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Non-expected utility maximizers behave as if expected utility maximizers: An experimental test

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  • Kurata, Hiroshi
  • Izawa, Hiroshi
  • Okamura, Makoto

Abstract

We investigate the behaviors of subjects who either do or do not adhere to the expected utility theory using the Becker-DeGroot-Marschak (BDM) method. We directly examine the validity of the expected utility theory in order to distinguish subjects into two groups: those who adhere to the expected utility theory (expected utility maximizers) and those who do not adhere to it (non-expected utility maximizers), and then execute the BDM experiment in the both groups. We find that the differences in the stated prices between the expected and non-expected utility maximizers are not significant. This result implies practical usefulness for the BDM method.

Suggested Citation

  • Kurata, Hiroshi & Izawa, Hiroshi & Okamura, Makoto, 2009. "Non-expected utility maximizers behave as if expected utility maximizers: An experimental test," Journal of Behavioral and Experimental Economics (formerly The Journal of Socio-Economics), Elsevier, vol. 38(4), pages 622-629, August.
  • Handle: RePEc:eee:soceco:v:38:y:2009:i:4:p:622-629
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    References listed on IDEAS

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    Citations

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    Cited by:

    1. Jonathan Chapman & Mark Dean & Pietro Ortoleva & Erik Snowberg & Colin Camerer, 2018. "Econographics," NBER Working Papers 24931, National Bureau of Economic Research, Inc.
    2. Jonathan Chapman & Mark Dean & Pietro Ortoleva & Erik Snowberg & Colin Camerer, 2017. "Willingness to Pay and Willingness to Accept are Probably Less Correlated Than You Think," NBER Working Papers 23954, National Bureau of Economic Research, Inc.
    3. Patrick DeJarnette & David Dillenberger & Daniel Gottlieb & Pietro Ortoleva, 2014. "Time Lotteries and Stochastic Impatience," PIER Working Paper Archive 18-021, Penn Institute for Economic Research, Department of Economics, University of Pennsylvania, revised 13 Jun 2018.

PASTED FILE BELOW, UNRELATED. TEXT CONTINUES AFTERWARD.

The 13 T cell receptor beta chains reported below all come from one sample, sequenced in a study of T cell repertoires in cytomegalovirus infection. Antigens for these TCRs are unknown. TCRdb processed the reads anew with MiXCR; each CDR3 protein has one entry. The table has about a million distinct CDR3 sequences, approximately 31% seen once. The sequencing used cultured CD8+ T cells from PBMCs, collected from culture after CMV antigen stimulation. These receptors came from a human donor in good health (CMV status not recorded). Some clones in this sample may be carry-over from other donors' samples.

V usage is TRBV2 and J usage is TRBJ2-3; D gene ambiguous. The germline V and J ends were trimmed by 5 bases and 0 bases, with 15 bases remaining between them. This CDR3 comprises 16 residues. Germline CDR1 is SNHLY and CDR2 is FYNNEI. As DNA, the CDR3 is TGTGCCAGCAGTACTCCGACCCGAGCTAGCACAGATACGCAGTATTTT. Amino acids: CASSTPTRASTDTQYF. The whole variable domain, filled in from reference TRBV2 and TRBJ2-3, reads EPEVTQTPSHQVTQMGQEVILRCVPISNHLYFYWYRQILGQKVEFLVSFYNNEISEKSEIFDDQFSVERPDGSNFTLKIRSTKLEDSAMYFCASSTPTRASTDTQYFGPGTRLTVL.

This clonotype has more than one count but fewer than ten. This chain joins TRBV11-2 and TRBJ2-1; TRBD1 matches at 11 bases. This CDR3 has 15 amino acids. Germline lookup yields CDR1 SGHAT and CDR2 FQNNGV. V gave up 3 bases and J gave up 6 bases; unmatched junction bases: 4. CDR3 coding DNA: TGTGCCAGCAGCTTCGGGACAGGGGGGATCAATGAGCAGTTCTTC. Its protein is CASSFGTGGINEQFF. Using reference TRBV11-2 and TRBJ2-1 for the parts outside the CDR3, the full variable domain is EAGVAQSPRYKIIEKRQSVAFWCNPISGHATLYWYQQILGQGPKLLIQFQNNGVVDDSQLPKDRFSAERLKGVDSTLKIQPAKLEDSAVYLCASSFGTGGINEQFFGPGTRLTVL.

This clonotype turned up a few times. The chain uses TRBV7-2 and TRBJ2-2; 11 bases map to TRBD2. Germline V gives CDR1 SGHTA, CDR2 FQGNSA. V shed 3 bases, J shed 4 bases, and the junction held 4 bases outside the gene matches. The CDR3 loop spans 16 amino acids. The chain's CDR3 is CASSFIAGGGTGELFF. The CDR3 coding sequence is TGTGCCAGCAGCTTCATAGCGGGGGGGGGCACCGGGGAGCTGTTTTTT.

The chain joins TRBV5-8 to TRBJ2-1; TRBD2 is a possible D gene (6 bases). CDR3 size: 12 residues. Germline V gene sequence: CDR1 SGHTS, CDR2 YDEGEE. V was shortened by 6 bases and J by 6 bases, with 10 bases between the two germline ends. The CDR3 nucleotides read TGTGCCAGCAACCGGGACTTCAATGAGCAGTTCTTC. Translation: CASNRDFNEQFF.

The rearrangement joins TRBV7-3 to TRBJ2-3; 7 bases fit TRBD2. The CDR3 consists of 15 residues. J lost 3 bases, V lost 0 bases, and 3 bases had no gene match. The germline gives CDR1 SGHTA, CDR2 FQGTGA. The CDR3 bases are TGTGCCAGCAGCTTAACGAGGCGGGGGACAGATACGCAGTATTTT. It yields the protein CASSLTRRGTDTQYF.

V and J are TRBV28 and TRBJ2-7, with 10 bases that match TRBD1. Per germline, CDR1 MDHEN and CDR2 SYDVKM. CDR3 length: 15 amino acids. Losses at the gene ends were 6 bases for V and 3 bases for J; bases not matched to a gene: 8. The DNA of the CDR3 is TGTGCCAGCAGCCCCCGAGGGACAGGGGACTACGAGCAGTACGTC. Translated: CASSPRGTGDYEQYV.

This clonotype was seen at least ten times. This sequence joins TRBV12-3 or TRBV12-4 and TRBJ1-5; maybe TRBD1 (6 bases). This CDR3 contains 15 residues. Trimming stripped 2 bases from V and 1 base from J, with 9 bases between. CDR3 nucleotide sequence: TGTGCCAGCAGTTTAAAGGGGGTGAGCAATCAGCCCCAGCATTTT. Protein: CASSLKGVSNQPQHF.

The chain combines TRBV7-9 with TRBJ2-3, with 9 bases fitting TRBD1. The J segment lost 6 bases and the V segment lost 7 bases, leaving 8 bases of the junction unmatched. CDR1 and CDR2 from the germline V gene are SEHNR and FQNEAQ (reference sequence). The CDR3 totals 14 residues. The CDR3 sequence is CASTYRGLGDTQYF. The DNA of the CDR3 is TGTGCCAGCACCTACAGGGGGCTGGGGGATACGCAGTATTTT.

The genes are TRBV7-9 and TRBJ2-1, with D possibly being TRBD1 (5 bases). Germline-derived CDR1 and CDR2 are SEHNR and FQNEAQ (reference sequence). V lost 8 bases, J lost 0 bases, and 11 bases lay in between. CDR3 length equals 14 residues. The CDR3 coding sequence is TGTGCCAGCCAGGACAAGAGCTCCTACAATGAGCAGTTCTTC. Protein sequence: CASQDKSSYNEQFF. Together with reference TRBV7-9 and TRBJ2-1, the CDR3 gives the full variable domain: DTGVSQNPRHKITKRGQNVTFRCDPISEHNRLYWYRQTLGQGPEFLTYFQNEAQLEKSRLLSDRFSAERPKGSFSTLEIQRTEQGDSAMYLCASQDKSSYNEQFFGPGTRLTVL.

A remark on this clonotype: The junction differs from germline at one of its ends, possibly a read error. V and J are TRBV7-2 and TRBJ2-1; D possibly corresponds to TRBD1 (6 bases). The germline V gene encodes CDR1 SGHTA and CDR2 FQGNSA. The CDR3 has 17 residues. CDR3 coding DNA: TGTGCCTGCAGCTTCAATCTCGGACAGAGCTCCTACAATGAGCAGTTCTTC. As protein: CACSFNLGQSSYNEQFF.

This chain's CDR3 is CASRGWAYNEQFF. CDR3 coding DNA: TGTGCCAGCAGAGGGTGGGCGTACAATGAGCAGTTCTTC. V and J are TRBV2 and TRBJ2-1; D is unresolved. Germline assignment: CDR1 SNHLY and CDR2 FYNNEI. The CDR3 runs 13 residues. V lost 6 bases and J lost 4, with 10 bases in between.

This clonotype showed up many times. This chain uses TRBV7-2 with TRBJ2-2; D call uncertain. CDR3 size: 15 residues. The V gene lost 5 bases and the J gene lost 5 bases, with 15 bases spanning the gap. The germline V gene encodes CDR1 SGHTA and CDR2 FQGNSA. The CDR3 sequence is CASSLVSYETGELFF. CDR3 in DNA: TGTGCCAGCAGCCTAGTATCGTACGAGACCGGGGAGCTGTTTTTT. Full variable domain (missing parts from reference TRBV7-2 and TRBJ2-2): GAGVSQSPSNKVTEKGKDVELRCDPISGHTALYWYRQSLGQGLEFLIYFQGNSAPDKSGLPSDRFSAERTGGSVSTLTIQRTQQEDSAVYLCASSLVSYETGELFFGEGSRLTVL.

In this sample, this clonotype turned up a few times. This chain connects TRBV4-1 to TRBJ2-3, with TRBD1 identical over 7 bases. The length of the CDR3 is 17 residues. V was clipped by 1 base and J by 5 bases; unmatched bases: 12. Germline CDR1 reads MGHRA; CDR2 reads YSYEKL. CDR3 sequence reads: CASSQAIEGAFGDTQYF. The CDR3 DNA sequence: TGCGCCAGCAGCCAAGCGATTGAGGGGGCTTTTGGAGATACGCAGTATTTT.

4. Jonathan Chapman & Erik Snowberg & Stephanie Wang & Colin Camerer, 2018. "Loss Attitudes in the U.S. Population: Evidence from Dynamically Optimized Sequential Experimentation (DOSE)," NBER Working Papers 25072, National Bureau of Economic Research, Inc.
    5. Patrick DeJarnette & David Dillenberger & Daniel Gottlieb & Pietro Ortoleva, 2015. "Time Lotteries," PIER Working Paper Archive 15-026, Penn Institute for Economic Research, Department of Economics, University of Pennsylvania, revised 31 Jul 2015.
    6. DeJarnette, Patrick & Dillenberger, David & Gottlieb, Daniel & Ortoleva, Pietro, 2020. "Time lotteries and stochastic impatience," LSE Research Online Documents on Economics 102564, London School of Economics and Political Science, LSE Library.
    7. Patrick DeJarnette & David Dillenberger & Daniel Gottlieb & Pietro Ortoleva, 2014. "Time Lotteries, Second Version," PIER Working Paper Archive 15-026v2, Penn Institute for Economic Research, Department of Economics, University of Pennsylvania, revised 12 Jan 2018.
    8. Patrick DeJarnette & David Dillenberger & Daniel Gottlieb & Pietro Ortoleva, 2020. "Time Lotteries and Stochastic Impatience," Econometrica, Econometric Society, vol. 88(2), pages 619-656, March.
    9. Eisenhauer, Joseph G., 2010. "Rank-ordering of risk preferences with conventional and discrete measures," The Quarterly Review of Economics and Finance, Elsevier, vol. 50(3), pages 291-297, August.

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